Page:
How to Carve a Wood Spirit

Updated March 23, 2017

Wood spirits are figures featuring a combination of human features and the elements. These figures are believed by Native American Indians to protect the owners from dangers lurking in the woods. Wood spirits are typically carved into hiking sticks. Carving wood spirits is a fun hobby and can also be a way for the wood spirit enthusiast to earn extra income. Here's how you can begin carving your own wood spirit collection.

Find a suitable stick. It should be thick and sturdy, suitable for hiking. You can purchase a stick, but it's more fun to go into the woods and pick one up. Don't worry about trying to find a perfectly straight stick. A crooked, weathered-looking stick will add character to your creation. Do try to find a stick that's wide enough for you to work on.

Sketch an idea for your wood spirit on paper. Decide what elements of nature you will combine with human features to create your own wood spirit character. You can also find patterns online free of charge at

Find a solid surface to work on. Place your stick on the surface and clamp it down so it doesn't move as you work. Use a small hammer and chisel to notch out the general features of your wood spirit. You're going for a bas relief look that will give your wood spirit a 3D effect.

Use a carving knife to finish the details of your wood spirit. You want a knife that has a small, sharp tip. This will allow you to detail the elements of nature you've decided to include in your spirit. Try forming the human features first---eyes, nose, mouth---then adding wind, fire, leaves, or whatever natural elements you're including.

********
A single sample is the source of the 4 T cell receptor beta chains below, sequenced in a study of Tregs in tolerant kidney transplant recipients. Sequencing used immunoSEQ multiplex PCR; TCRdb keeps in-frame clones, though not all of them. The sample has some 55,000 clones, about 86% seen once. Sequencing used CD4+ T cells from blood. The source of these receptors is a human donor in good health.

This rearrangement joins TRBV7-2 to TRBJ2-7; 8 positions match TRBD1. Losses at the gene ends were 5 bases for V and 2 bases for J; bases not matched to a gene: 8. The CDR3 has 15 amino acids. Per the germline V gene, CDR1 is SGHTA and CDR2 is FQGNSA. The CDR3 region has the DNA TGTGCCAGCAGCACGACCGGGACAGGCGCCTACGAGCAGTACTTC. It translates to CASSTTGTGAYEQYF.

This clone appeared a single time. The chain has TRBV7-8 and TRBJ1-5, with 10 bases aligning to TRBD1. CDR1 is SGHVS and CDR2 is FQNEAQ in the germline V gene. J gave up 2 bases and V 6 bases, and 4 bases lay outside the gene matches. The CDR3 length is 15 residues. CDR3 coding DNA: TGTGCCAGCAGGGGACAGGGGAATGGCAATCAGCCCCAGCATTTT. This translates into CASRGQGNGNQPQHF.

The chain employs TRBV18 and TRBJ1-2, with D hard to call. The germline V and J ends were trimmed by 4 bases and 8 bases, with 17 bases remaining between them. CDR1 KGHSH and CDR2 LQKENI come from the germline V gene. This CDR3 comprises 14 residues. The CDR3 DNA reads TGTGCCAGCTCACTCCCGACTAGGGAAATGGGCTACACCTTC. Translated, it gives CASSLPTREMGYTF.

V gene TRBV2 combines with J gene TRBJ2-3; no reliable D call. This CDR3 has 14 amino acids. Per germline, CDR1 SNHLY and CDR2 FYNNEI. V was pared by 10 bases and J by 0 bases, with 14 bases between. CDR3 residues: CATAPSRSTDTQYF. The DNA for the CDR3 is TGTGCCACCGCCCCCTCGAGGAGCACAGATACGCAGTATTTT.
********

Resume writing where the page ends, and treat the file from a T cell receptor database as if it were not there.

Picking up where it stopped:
Sand your finished spirit with a piece of sandpaper until all of the features are smooth. You can leave the wood spirit raw or add a coat of clear varnish. If you like, use acrylic paint to add some colour to the spirit.

Things You'll Need

  • Pencil
  • Paper
  • Walking stick
  • Knife
  • Small hammer
  • Chisel
  • Sandpaper
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About the Author

Carl Hose is the author of the anthology "Dead Horizon" and the the zombie novella "Dead Rising." His work has appeared in "Cold Storage," "Butcher Knives and Body Counts," "Writer's Journal," and "Lighthouse Digest.". He is editor of the "Dark Light" anthology to benefit Ronald McDonald House Charities.